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'If a poor mom gets jail then so should a rich woman': Prosecutor who called for Felicity Huffman to be jailed cited case of a single mother who was sent to prison for falsifying records so her kids could get into a better school

Kelley Williams-Bolar (pictured) used her father's home address in 2009 to enable her two daughters to attend school in Copley-Fairlawn, a better performing district

A prosecutor in the nationwide college admissions scandal used the case of an Ohio mother to advocate for 'Desperate Housewives' actress Felicity Huffman to be given jail time during her sentencing. 
The prosecutor on Friday compared her case to that of mother Kelley Williams-Bolar who served nine days in jail for giving out a false address to enable her children to go to school in a better-performing district. 
'If a poor single mom from Akron who is actually trying to provide a better education for her kids should go to jail, there is no reason that a wealthy mother with the resources should not also go to jail,' Eric Rosen said to U.S. District Judge Indira Talwani.  

Williams-Bolar, who resided in Akron, used her father's home address in 2009 to enable her two daughters to attend school in Copley-Fairlawn, a better performing district. 
She was convicted on felony charges of records tampering two years later, but the charge was eventually reduced to a misdemeanor. 
Williams-Bolar also received three years of probation following her release and 80 hours of community service. 
'I tore two towns, at that time, it was serious,' Williams-Bolar told Channel 3 of her conviction. 'You had two towns that they were looking at the test scores for one town versus another town and it just made a big riff in the community.' 
She added that she would not comment on Huffman's sentence.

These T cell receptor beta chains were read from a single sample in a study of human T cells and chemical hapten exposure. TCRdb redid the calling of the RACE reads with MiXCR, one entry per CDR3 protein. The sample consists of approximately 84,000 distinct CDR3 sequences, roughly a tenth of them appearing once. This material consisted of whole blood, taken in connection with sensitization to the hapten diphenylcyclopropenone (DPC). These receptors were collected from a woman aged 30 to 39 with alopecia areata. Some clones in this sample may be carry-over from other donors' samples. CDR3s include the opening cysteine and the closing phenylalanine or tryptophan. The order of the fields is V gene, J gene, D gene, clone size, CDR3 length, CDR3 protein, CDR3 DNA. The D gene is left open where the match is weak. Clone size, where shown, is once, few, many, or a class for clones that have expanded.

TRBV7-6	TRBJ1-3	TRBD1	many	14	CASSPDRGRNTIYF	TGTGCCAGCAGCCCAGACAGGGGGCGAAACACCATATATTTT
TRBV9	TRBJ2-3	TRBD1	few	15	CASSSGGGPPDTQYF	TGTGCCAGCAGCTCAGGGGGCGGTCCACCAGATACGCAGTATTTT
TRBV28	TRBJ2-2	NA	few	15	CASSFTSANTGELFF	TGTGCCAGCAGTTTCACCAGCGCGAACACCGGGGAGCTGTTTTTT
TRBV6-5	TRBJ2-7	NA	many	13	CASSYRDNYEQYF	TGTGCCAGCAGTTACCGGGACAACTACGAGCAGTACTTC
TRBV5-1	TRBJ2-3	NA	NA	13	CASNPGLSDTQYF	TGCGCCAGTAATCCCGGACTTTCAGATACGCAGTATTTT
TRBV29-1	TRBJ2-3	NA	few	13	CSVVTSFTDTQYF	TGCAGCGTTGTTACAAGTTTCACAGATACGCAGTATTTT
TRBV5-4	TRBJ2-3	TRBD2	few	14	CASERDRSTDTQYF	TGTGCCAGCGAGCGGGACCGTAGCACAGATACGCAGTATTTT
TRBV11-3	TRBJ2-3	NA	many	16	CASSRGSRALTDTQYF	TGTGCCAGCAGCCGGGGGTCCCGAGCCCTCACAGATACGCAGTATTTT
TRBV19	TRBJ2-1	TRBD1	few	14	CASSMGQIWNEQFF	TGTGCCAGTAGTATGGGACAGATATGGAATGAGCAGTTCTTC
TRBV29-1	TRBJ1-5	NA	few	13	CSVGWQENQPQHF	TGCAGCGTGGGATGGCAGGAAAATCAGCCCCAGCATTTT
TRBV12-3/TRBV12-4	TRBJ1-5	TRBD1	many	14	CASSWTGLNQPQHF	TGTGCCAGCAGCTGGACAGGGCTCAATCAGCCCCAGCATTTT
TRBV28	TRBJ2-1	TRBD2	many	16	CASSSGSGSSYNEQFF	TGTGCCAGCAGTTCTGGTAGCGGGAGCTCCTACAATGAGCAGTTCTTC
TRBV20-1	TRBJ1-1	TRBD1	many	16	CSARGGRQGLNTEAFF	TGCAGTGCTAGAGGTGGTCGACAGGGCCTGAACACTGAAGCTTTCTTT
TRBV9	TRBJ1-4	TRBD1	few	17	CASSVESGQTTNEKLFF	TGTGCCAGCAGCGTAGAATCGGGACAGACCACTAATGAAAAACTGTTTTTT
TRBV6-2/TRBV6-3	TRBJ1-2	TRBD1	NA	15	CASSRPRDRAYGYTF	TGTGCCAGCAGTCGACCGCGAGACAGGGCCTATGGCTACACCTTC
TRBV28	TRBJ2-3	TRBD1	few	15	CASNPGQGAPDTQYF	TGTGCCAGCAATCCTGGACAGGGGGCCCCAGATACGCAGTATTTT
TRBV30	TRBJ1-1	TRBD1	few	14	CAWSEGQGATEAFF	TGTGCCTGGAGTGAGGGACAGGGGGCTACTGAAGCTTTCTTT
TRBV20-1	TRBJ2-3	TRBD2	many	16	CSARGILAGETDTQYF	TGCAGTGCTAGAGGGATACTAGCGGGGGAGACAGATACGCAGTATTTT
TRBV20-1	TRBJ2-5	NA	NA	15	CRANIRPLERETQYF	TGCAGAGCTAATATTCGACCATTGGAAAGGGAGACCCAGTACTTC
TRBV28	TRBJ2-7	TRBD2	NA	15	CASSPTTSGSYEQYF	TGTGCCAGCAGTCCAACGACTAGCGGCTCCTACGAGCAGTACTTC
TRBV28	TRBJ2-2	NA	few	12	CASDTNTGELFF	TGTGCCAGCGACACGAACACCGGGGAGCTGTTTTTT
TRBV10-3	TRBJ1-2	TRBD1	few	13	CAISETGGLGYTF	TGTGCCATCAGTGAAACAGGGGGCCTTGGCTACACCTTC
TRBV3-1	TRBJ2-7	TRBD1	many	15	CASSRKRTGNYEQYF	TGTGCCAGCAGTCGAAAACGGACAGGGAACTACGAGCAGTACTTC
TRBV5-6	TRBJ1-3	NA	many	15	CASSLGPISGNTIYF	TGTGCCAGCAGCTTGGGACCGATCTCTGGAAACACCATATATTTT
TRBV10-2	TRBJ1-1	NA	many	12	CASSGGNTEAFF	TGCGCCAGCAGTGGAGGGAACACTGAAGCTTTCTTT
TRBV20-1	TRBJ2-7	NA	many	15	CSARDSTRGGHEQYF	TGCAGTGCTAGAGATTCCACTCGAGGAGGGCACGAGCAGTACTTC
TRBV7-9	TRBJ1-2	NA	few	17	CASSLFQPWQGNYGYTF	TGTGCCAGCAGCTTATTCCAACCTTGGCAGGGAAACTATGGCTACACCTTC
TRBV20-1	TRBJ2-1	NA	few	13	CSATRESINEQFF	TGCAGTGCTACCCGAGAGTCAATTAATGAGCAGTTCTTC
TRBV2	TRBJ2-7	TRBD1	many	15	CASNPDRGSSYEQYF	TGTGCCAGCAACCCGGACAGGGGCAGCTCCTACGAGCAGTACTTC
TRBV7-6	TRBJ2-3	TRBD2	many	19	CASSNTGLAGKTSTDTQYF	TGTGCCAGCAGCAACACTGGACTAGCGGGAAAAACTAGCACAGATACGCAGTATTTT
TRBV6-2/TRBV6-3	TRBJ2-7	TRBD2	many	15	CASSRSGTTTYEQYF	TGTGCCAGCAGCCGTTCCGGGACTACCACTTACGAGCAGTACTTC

'Her 14 days being fair...I cannot be the judge of that and I wouldn't judge her for that,' she said. 
Huffman must report for her sentence in six weeks. She has also been ordered to pay a $30,000 fine and perform 250 hours of community service, and has been placed on a year's probation. 
Prosecutor Rosen added that court-ordered community service was not an 'appropriate' punishment for the actress, according to NBC
The actress was the first high-profile parent to plead guilty in the college admissions scandal, in her case to one charge of fraud conspiracy. 
Huffman claimed it was her 'parental anxiety' that led her to bribe an official with $15,000 in order to guarantee her daughter a better SAT test score. 
The case has been criticized as an example of disparities within the justice system, with many saying Huffman received a lighter punishment than those from poorer or non-white backgrounds would have done, due to her 'white privilage'. 
Singer John Legend tweeted on Saturday: 'I get why everyone gets mad when rich person X gets a short sentence and poor person of color Y gets a long one. 
'The answer isn't for X to get more; it's for both of them to get less (or even none!!!) We should level down not up.' 

2 comments:

  1. Not being familiar with this poor woman's case in Akron, I can only speculate that government schools with government laws were involved making her actions a crime, albeit small and her sentence too severe. However in these publicized cases involving well-off, well-known persons, and private institutions, I do not understand how any law was broken and how any legal definition of fraud or bribery was broken. My concern is the involvement and oppresive overreach of the federal government.

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  2. absolutely true. send that rich woman to prison.

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